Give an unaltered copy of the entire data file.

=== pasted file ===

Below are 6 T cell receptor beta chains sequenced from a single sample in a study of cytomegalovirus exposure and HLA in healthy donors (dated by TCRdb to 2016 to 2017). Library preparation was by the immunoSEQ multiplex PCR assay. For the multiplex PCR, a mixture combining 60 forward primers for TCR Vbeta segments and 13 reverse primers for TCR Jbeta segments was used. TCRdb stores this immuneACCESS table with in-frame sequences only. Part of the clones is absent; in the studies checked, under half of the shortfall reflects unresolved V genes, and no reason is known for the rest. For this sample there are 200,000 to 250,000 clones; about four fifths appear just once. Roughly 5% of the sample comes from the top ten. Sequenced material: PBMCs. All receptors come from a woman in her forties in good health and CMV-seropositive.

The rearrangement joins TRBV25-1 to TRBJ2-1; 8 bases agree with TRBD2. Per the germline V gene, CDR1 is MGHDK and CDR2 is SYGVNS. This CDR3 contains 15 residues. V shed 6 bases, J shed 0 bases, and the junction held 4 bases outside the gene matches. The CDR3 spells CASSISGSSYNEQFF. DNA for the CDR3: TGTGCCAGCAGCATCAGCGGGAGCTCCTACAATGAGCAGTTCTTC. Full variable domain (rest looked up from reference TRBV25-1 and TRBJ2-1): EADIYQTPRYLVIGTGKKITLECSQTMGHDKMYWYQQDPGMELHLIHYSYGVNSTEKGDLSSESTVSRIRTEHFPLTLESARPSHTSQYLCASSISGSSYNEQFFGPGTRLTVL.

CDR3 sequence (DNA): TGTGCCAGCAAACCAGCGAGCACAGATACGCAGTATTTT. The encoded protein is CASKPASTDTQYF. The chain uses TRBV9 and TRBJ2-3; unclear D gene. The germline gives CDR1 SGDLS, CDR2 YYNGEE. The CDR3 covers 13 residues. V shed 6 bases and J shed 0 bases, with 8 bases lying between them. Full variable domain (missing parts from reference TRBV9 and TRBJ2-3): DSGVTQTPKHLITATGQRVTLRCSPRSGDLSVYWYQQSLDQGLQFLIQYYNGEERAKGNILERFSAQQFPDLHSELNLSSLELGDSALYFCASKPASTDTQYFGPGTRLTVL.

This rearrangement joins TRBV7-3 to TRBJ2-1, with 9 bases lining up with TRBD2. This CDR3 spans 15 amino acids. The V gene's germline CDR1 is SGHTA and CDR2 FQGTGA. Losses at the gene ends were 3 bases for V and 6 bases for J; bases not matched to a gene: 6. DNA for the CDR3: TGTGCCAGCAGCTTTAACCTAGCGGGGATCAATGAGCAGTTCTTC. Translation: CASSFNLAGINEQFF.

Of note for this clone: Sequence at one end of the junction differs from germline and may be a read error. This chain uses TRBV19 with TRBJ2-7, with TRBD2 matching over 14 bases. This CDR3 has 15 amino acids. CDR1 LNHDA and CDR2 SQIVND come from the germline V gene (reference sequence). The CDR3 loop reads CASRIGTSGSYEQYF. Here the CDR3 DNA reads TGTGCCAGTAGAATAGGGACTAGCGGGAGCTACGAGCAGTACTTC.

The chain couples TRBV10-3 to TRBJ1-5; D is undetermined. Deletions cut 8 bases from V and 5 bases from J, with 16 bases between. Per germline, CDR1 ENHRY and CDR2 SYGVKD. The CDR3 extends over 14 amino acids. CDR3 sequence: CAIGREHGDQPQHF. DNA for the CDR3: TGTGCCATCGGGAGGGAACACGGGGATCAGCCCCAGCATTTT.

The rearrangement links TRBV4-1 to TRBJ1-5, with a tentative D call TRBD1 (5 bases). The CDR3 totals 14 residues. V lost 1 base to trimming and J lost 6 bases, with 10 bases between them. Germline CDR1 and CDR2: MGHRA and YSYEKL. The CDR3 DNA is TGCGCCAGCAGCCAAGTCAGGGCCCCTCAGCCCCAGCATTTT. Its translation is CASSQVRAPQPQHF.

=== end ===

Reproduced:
Below are 6 T cell receptor beta chains sequenced from a single sample in a study of cytomegalovirus exposure and HLA in healthy donors (dated by TCRdb to 2016 to 2017). Library preparation was by the immunoSEQ multiplex PCR assay. For the multiplex PCR, a mixture combining 60 forward primers for TCR Vbeta segments and 13 reverse primers for TCR Jbeta segments was used. TCRdb stores this immuneACCESS table with in-frame sequences only. Part of the clones is absent; in the studies checked, under half of the shortfall reflects unresolved V genes, and no reason is known for the rest. For this sample there are 200,000 to 250,000 clones; about four fifths appear just once. Roughly 5% of the sample comes from the top ten. Sequenced material: PBMCs. All receptors come from a woman in her forties in good health and CMV-seropositive.

The rearrangement joins TRBV25-1 to TRBJ2-1; 8 bases agree with TRBD2. Per the germline V gene, CDR1 is MGHDK and CDR2 is SYGVNS. This CDR3 contains 15 residues. V shed 6 bases, J shed 0 bases, and the junction held 4 bases outside the gene matches. The CDR3 spells CASSISGSSYNEQFF. DNA for the CDR3: TGTGCCAGCAGCATCAGCGGGAGCTCCTACAATGAGCAGTTCTTC. Full variable domain (rest looked up from reference TRBV25-1 and TRBJ2-1): EADIYQTPRYLVIGTGKKITLECSQTMGHDKMYWYQQDPGMELHLIHYSYGVNSTEKGDLSSESTVSRIRTEHFPLTLESARPSHTSQYLCASSISGSSYNEQFFGPGTRLTVL.

CDR3 sequence (DNA): TGTGCCAGCAAACCAGCGAGCACAGATACGCAGTATTTT. The encoded protein is CASKPASTDTQYF. The chain uses TRBV9 and TRBJ2-3; unclear D gene. The germline gives CDR1 SGDLS, CDR2 YYNGEE. The CDR3 covers 13 residues. V shed 6 bases and J shed 0 bases, with 8 bases lying between them. Full variable domain (missing parts from reference TRBV9 and TRBJ2-3): DSGVTQTPKHLITATGQRVTLRCSPRSGDLSVYWYQQSLDQGLQFLIQYYNGEERAKGNILERFSAQQFPDLHSELNLSSLELGDSALYFCASKPASTDTQYFGPGTRLTVL.

This rearrangement joins TRBV7-3 to TRBJ2-1, with 9 bases lining up with TRBD2. This CDR3 spans 15 amino acids. The V gene's germline CDR1 is SGHTA and CDR2 FQGTGA. Losses at the gene ends were 3 bases for V and 6 bases for J; bases not matched to a gene: 6. DNA for the CDR3: TGTGCCAGCAGCTTTAACCTAGCGGGGATCAATGAGCAGTTCTTC. Translation: CASSFNLAGINEQFF.

Of note for this clone: Sequence at one end of the junction differs from germline and may be a read error. This chain uses TRBV19 with TRBJ2-7, with TRBD2 matching over 14 bases. This CDR3 has 15 amino acids. CDR1 LNHDA and CDR2 SQIVND come from the germline V gene (reference sequence). The CDR3 loop reads CASRIGTSGSYEQYF. Here the CDR3 DNA reads TGTGCCAGTAGAATAGGGACTAGCGGGAGCTACGAGCAGTACTTC.

The chain couples TRBV10-3 to TRBJ1-5; D is undetermined. Deletions cut 8 bases from V and 5 bases from J, with 16 bases between. Per germline, CDR1 ENHRY and CDR2 SYGVKD. The CDR3 extends over 14 amino acids. CDR3 sequence: CAIGREHGDQPQHF. DNA for the CDR3: TGTGCCATCGGGAGGGAACACGGGGATCAGCCCCAGCATTTT.

The rearrangement links TRBV4-1 to TRBJ1-5, with a tentative D call TRBD1 (5 bases). The CDR3 totals 14 residues. V lost 1 base to trimming and J lost 6 bases, with 10 bases between them. Germline CDR1 and CDR2: MGHRA and YSYEKL. The CDR3 DNA is TGCGCCAGCAGCCAAGTCAGGGCCCCTCAGCCCCAGCATTTT. Its translation is CASSQVRAPQPQHF.